MYSTERY WIRE — NASA’s Perseverance rover is on its way to Mars. It’s expected to land on the red planet on February 18, its mission… to collect rocks for return to Earth – a key step in determining whether life ever existed at Mars. An essential component for landing is the heat resistant covering that will protect the precious rover from burning up in the Martian atmosphere during descent.
The Final Stage of the Journey
In order to stop the spacecraft burning up on entry into the Martian atmosphere, NASA partnered with American aerospace company Lockheed Martin, who designed it’s protective aeroshell.
Lockheed Martin have been making aeroshells crucial to NASA’s Mars landings for about 40 years, explains Lockheed Martin principal aeroshell engineer Dave Scholz.
“This is the tenth aeroshell that we’ve built for a Mars mission for NASA, we’ve been involved with every successful landing on Mars to date,” he says.
The aeroshell is vital to a successful mission, Scholz adds.
Without it, the lander would not be able to brave entry to the Martian atmosphere.
“The aeroshell’s critical because the lander would not be able to survive that environment on its own,” he says.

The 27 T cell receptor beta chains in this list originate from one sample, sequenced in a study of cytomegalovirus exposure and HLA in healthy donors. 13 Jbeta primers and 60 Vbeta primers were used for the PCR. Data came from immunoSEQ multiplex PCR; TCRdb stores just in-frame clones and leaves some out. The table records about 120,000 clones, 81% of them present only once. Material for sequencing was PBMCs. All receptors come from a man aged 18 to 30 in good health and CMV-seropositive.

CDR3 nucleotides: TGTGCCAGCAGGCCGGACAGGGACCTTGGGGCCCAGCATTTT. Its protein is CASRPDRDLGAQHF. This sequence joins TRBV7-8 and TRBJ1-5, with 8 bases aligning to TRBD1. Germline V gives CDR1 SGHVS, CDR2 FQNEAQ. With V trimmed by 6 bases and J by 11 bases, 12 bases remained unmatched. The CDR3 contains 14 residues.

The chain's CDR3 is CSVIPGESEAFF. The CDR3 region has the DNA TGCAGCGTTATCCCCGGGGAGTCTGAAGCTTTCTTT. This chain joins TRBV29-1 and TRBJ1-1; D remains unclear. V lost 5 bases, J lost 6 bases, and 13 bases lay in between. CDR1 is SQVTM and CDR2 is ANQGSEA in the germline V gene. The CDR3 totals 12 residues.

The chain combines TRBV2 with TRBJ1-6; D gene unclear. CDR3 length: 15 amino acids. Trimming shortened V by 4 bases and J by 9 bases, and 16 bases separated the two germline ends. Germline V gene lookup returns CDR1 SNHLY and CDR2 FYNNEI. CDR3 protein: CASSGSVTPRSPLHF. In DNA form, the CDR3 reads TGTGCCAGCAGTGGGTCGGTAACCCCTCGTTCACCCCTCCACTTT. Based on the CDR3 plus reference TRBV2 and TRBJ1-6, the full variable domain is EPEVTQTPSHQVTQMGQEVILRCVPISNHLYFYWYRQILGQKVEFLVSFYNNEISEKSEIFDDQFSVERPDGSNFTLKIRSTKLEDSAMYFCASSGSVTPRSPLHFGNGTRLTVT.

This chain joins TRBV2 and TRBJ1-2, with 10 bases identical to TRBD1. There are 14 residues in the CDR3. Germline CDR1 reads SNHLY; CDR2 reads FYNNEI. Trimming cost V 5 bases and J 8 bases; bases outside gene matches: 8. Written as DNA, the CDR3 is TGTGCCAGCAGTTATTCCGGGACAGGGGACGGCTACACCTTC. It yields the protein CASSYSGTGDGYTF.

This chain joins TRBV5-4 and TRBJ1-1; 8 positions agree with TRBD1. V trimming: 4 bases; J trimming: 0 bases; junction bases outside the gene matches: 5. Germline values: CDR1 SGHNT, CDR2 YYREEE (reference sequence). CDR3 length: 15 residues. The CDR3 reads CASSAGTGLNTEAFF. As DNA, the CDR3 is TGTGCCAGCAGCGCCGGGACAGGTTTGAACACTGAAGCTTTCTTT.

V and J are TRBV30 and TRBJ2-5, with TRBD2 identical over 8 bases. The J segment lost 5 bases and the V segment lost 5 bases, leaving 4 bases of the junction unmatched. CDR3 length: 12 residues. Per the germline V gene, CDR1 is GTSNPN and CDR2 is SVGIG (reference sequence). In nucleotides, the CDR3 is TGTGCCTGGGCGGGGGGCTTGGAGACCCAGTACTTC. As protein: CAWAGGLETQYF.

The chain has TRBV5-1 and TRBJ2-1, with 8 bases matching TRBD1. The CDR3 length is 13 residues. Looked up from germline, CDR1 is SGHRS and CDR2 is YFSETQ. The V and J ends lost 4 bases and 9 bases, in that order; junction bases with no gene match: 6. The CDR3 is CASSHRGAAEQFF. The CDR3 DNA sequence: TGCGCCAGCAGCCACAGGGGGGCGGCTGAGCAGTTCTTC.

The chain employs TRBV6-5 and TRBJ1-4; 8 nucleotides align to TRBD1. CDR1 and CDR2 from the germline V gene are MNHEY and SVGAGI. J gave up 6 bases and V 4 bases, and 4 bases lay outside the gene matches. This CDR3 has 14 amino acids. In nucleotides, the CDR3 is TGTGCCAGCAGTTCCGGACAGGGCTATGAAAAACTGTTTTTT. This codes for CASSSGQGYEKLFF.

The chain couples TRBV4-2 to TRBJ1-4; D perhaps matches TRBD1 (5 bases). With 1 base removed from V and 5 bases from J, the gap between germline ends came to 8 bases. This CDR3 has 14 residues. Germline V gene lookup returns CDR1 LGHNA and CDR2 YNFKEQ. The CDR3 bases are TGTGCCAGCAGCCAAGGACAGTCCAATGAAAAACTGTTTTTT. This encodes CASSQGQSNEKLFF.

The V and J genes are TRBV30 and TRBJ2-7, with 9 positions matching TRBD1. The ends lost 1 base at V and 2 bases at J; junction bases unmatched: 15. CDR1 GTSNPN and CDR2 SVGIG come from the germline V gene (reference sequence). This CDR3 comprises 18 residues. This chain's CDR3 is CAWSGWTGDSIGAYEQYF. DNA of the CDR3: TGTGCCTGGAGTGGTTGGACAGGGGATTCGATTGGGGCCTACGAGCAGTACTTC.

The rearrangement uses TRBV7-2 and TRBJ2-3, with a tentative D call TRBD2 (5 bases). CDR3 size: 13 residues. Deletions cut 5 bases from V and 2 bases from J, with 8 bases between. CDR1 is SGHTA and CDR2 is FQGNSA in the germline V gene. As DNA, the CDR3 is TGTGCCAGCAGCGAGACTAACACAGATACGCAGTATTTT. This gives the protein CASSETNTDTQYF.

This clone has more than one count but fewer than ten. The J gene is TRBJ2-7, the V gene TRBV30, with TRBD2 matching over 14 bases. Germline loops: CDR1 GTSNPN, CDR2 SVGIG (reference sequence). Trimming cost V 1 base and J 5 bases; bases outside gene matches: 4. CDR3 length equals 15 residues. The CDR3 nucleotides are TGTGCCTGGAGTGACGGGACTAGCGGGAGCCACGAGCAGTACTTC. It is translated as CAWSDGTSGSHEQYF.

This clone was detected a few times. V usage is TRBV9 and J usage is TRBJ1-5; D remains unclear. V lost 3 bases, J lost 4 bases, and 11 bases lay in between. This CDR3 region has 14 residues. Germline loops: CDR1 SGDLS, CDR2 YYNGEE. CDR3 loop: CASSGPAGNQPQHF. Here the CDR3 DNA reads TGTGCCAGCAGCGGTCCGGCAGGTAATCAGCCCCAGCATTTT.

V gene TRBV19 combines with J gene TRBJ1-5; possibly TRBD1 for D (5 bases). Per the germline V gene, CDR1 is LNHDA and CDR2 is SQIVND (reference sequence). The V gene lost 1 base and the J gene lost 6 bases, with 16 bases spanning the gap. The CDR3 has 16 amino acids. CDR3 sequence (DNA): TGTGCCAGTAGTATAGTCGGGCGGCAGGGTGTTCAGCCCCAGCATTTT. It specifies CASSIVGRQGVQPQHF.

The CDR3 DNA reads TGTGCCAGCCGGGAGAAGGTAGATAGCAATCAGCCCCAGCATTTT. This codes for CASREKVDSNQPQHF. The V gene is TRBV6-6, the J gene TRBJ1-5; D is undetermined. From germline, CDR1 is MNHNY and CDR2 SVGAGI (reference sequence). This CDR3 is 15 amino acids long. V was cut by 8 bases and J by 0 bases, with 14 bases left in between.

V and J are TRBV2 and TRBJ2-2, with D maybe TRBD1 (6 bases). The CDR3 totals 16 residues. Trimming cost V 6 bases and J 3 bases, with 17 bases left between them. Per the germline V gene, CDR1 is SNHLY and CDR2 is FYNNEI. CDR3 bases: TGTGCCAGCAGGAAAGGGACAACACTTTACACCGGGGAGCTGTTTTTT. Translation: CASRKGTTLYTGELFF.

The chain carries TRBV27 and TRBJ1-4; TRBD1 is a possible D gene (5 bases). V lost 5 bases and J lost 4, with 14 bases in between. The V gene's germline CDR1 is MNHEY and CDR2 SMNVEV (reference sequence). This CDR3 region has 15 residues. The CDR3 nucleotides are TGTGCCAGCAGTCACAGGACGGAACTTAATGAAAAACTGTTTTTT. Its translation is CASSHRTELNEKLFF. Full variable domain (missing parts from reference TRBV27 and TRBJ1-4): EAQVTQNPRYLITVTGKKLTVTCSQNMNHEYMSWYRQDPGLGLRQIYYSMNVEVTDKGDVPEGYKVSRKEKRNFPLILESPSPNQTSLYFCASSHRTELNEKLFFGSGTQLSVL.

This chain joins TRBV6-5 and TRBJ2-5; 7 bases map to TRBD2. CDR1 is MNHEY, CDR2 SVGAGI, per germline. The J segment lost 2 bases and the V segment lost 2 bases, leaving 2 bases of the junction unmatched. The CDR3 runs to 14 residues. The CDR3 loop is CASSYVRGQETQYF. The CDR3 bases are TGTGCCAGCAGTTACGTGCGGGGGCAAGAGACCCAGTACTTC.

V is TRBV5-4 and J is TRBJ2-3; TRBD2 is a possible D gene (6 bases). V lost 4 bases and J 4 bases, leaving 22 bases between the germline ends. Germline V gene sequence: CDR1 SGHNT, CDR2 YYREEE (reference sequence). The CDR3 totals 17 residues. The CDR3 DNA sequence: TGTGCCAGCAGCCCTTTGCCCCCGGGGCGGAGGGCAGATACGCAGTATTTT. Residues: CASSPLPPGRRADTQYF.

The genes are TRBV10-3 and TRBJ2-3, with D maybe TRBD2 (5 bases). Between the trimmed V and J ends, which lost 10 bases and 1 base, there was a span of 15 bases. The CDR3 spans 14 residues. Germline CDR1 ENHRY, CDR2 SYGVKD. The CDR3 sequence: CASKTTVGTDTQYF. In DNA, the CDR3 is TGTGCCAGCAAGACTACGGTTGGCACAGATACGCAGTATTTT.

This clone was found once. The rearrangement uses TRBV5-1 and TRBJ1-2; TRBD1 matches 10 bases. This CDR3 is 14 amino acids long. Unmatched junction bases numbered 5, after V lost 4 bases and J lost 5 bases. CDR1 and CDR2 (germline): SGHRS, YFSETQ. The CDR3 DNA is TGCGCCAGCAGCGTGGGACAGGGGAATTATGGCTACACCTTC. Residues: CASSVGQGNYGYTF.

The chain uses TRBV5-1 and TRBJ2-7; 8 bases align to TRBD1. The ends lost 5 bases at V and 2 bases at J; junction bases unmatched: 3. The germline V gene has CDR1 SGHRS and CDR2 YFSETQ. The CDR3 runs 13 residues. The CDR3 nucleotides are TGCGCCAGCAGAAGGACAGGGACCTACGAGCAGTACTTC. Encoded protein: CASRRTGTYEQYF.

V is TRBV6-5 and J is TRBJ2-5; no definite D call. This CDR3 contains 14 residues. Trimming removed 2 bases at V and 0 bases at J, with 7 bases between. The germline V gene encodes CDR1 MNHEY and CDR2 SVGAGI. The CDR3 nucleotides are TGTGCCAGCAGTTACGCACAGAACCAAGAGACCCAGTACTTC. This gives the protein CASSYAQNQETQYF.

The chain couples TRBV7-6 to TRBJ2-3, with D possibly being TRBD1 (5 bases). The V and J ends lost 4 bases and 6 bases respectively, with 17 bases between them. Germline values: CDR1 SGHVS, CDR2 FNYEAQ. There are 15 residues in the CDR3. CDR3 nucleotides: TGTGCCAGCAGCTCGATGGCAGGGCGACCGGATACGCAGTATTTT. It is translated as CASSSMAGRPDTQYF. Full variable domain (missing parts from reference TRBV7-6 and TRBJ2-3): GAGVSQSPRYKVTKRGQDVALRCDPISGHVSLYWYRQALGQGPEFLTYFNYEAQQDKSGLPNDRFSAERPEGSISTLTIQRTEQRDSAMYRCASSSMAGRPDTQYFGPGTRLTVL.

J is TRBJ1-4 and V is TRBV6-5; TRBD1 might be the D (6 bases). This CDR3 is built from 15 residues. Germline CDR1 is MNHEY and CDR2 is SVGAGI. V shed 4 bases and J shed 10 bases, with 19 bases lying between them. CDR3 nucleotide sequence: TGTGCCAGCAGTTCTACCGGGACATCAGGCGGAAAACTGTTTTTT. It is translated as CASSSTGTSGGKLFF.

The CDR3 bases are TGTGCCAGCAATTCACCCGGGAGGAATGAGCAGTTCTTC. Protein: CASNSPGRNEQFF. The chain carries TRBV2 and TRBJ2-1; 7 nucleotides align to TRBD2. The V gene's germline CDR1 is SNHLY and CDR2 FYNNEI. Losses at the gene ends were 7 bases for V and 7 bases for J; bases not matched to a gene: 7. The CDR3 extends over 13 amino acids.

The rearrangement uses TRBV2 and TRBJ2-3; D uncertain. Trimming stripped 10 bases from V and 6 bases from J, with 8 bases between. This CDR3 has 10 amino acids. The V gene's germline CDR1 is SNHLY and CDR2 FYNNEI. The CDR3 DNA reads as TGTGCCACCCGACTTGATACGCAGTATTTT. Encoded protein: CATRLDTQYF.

“The front half is the heat shield, that’s the part of the aeroshell that really takes the brunt of the atmospheric entry environment, the heat and the pressure.”
“The back shell includes a parachute and the balanced masses that create this offset center of gravity so that they can steer it.”
Lockheed Martin delivered the aeroshell to NASA in December 2019. Once the heat shield detaches from the spacecraft, Scholz’s team can finally breathe easy.
“That’s the point where we know that we’ve done our job and we’ve protected the spacecraft as it entered the atmosphere,” he says.
“Now it’s free to continue on.”
Perseverance’s $3 billion mission is the first leg in a U.S.-European effort to bring Mars samples to Earth in the next decade.
“You’re watching history being made, basically,” Scholz says.
“It’s not the first time we’ve landed on Mars, but it’s a pretty huge event in the science world.”
Perseverance is aiming for an ancient river delta that seems a logical spot for once harboring life.
This landing zone in Jezero Crater is so treacherous that NASA nixed it for Curiosity, but so tantalizing that scientists are keen to get hold of its rocks.
“I feel like we are just dipping our toes in the water as far as exploring our solar system,” Scholz says.
“And it is a very good feeling to be a part of it.”
NASA’s Perseverance rover is expected to land on the red planet on February 18.